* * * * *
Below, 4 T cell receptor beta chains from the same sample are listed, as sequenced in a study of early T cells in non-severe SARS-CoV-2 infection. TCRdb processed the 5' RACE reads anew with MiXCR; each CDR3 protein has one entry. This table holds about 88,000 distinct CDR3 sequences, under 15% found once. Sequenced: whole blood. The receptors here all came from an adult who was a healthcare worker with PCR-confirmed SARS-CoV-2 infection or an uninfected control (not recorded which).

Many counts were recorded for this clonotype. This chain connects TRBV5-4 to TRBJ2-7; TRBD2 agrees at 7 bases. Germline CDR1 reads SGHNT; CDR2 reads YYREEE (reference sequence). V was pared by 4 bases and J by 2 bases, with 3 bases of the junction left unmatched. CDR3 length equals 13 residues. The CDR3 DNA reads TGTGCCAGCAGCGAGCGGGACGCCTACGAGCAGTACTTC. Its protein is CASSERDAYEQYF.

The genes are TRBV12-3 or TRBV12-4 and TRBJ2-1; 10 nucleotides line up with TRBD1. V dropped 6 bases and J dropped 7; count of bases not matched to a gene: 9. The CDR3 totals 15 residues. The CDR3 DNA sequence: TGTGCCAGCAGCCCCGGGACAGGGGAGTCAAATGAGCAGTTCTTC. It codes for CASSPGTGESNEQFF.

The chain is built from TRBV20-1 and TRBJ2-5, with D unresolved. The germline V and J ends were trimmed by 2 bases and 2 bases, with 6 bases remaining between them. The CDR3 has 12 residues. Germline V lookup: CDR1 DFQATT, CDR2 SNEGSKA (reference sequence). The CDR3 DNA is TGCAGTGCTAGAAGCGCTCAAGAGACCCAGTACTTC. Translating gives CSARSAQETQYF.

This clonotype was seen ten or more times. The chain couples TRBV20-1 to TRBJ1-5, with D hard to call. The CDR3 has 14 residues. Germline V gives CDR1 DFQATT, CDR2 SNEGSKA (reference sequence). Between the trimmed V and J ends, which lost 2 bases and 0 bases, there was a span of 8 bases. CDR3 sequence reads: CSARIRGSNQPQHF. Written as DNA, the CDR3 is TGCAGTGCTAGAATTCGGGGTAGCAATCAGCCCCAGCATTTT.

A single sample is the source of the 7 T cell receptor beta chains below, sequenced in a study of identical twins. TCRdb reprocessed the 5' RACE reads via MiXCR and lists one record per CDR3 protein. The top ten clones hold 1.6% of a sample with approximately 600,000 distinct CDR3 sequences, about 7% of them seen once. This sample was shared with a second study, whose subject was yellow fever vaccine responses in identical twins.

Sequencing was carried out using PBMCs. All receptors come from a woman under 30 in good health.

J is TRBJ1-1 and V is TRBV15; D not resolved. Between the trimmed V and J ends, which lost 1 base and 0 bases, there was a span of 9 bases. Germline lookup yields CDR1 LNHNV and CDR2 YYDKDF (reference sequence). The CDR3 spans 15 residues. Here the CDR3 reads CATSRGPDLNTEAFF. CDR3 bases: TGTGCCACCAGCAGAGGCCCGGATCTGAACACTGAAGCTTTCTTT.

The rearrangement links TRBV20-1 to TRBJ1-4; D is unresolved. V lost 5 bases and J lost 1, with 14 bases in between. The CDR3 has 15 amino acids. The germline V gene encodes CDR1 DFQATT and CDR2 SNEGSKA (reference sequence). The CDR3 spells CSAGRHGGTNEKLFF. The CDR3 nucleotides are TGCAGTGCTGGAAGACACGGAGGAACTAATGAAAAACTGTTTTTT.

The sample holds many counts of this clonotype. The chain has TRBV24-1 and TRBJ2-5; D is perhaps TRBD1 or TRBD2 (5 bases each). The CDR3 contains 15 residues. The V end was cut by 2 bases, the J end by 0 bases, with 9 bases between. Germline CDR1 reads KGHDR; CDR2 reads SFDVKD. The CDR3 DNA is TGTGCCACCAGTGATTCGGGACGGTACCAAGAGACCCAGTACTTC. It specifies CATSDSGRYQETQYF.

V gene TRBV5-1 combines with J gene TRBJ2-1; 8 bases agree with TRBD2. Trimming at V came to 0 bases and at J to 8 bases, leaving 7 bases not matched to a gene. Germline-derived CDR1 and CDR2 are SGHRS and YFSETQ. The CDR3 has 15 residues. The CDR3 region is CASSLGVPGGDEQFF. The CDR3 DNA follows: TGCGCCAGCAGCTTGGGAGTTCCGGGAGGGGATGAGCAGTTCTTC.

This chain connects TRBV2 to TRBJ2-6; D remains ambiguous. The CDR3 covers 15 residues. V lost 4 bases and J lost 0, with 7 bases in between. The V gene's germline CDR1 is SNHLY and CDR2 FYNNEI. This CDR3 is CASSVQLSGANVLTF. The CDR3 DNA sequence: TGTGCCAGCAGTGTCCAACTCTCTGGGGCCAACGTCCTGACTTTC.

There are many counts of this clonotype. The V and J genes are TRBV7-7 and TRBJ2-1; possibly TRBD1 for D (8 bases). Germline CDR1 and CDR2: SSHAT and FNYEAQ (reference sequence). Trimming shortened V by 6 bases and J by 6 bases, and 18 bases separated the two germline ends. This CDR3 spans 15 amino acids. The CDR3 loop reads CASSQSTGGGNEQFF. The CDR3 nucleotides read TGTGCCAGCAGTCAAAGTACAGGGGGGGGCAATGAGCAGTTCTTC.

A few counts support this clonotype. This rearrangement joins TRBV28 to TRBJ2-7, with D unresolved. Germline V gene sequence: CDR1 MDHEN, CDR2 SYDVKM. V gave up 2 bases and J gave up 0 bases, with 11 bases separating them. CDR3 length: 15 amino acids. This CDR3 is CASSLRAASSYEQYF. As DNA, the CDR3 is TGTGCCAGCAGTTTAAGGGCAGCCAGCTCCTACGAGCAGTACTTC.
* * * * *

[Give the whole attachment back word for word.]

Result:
Below, 4 T cell receptor beta chains from the same sample are listed, as sequenced in a study of early T cells in non-severe SARS-CoV-2 infection. TCRdb processed the 5' RACE reads anew with MiXCR; each CDR3 protein has one entry. This table holds about 88,000 distinct CDR3 sequences, under 15% found once. Sequenced: whole blood. The receptors here all came from an adult who was a healthcare worker with PCR-confirmed SARS-CoV-2 infection or an uninfected control (not recorded which).

Many counts were recorded for this clonotype. This chain connects TRBV5-4 to TRBJ2-7; TRBD2 agrees at 7 bases. Germline CDR1 reads SGHNT; CDR2 reads YYREEE (reference sequence). V was pared by 4 bases and J by 2 bases, with 3 bases of the junction left unmatched. CDR3 length equals 13 residues. The CDR3 DNA reads TGTGCCAGCAGCGAGCGGGACGCCTACGAGCAGTACTTC. Its protein is CASSERDAYEQYF.

The genes are TRBV12-3 or TRBV12-4 and TRBJ2-1; 10 nucleotides line up with TRBD1. V dropped 6 bases and J dropped 7; count of bases not matched to a gene: 9. The CDR3 totals 15 residues. The CDR3 DNA sequence: TGTGCCAGCAGCCCCGGGACAGGGGAGTCAAATGAGCAGTTCTTC. It codes for CASSPGTGESNEQFF.

The chain is built from TRBV20-1 and TRBJ2-5, with D unresolved. The germline V and J ends were trimmed by 2 bases and 2 bases, with 6 bases remaining between them. The CDR3 has 12 residues. Germline V lookup: CDR1 DFQATT, CDR2 SNEGSKA (reference sequence). The CDR3 DNA is TGCAGTGCTAGAAGCGCTCAAGAGACCCAGTACTTC. Translating gives CSARSAQETQYF.

This clonotype was seen ten or more times. The chain couples TRBV20-1 to TRBJ1-5, with D hard to call. The CDR3 has 14 residues. Germline V gives CDR1 DFQATT, CDR2 SNEGSKA (reference sequence). Between the trimmed V and J ends, which lost 2 bases and 0 bases, there was a span of 8 bases. CDR3 sequence reads: CSARIRGSNQPQHF. Written as DNA, the CDR3 is TGCAGTGCTAGAATTCGGGGTAGCAATCAGCCCCAGCATTTT.

A single sample is the source of the 7 T cell receptor beta chains below, sequenced in a study of identical twins. TCRdb reprocessed the 5' RACE reads via MiXCR and lists one record per CDR3 protein. The top ten clones hold 1.6% of a sample with approximately 600,000 distinct CDR3 sequences, about 7% of them seen once. This sample was shared with a second study, whose subject was yellow fever vaccine responses in identical twins.

Sequencing was carried out using PBMCs. All receptors come from a woman under 30 in good health.

J is TRBJ1-1 and V is TRBV15; D not resolved. Between the trimmed V and J ends, which lost 1 base and 0 bases, there was a span of 9 bases. Germline lookup yields CDR1 LNHNV and CDR2 YYDKDF (reference sequence). The CDR3 spans 15 residues. Here the CDR3 reads CATSRGPDLNTEAFF. CDR3 bases: TGTGCCACCAGCAGAGGCCCGGATCTGAACACTGAAGCTTTCTTT.

The rearrangement links TRBV20-1 to TRBJ1-4; D is unresolved. V lost 5 bases and J lost 1, with 14 bases in between. The CDR3 has 15 amino acids. The germline V gene encodes CDR1 DFQATT and CDR2 SNEGSKA (reference sequence). The CDR3 spells CSAGRHGGTNEKLFF. The CDR3 nucleotides are TGCAGTGCTGGAAGACACGGAGGAACTAATGAAAAACTGTTTTTT.

The sample holds many counts of this clonotype. The chain has TRBV24-1 and TRBJ2-5; D is perhaps TRBD1 or TRBD2 (5 bases each). The CDR3 contains 15 residues. The V end was cut by 2 bases, the J end by 0 bases, with 9 bases between. Germline CDR1 reads KGHDR; CDR2 reads SFDVKD. The CDR3 DNA is TGTGCCACCAGTGATTCGGGACGGTACCAAGAGACCCAGTACTTC. It specifies CATSDSGRYQETQYF.

V gene TRBV5-1 combines with J gene TRBJ2-1; 8 bases agree with TRBD2. Trimming at V came to 0 bases and at J to 8 bases, leaving 7 bases not matched to a gene. Germline-derived CDR1 and CDR2 are SGHRS and YFSETQ. The CDR3 has 15 residues. The CDR3 region is CASSLGVPGGDEQFF. The CDR3 DNA follows: TGCGCCAGCAGCTTGGGAGTTCCGGGAGGGGATGAGCAGTTCTTC.

This chain connects TRBV2 to TRBJ2-6; D remains ambiguous. The CDR3 covers 15 residues. V lost 4 bases and J lost 0, with 7 bases in between. The V gene's germline CDR1 is SNHLY and CDR2 FYNNEI. This CDR3 is CASSVQLSGANVLTF. The CDR3 DNA sequence: TGTGCCAGCAGTGTCCAACTCTCTGGGGCCAACGTCCTGACTTTC.

There are many counts of this clonotype. The V and J genes are TRBV7-7 and TRBJ2-1; possibly TRBD1 for D (8 bases). Germline CDR1 and CDR2: SSHAT and FNYEAQ (reference sequence). Trimming shortened V by 6 bases and J by 6 bases, and 18 bases separated the two germline ends. This CDR3 spans 15 amino acids. The CDR3 loop reads CASSQSTGGGNEQFF. The CDR3 nucleotides read TGTGCCAGCAGTCAAAGTACAGGGGGGGGCAATGAGCAGTTCTTC.

A few counts support this clonotype. This rearrangement joins TRBV28 to TRBJ2-7, with D unresolved. Germline V gene sequence: CDR1 MDHEN, CDR2 SYDVKM. V gave up 2 bases and J gave up 0 bases, with 11 bases separating them. CDR3 length: 15 amino acids. This CDR3 is CASSLRAASSYEQYF. As DNA, the CDR3 is TGTGCCAGCAGTTTAAGGGCAGCCAGCTCCTACGAGCAGTACTTC.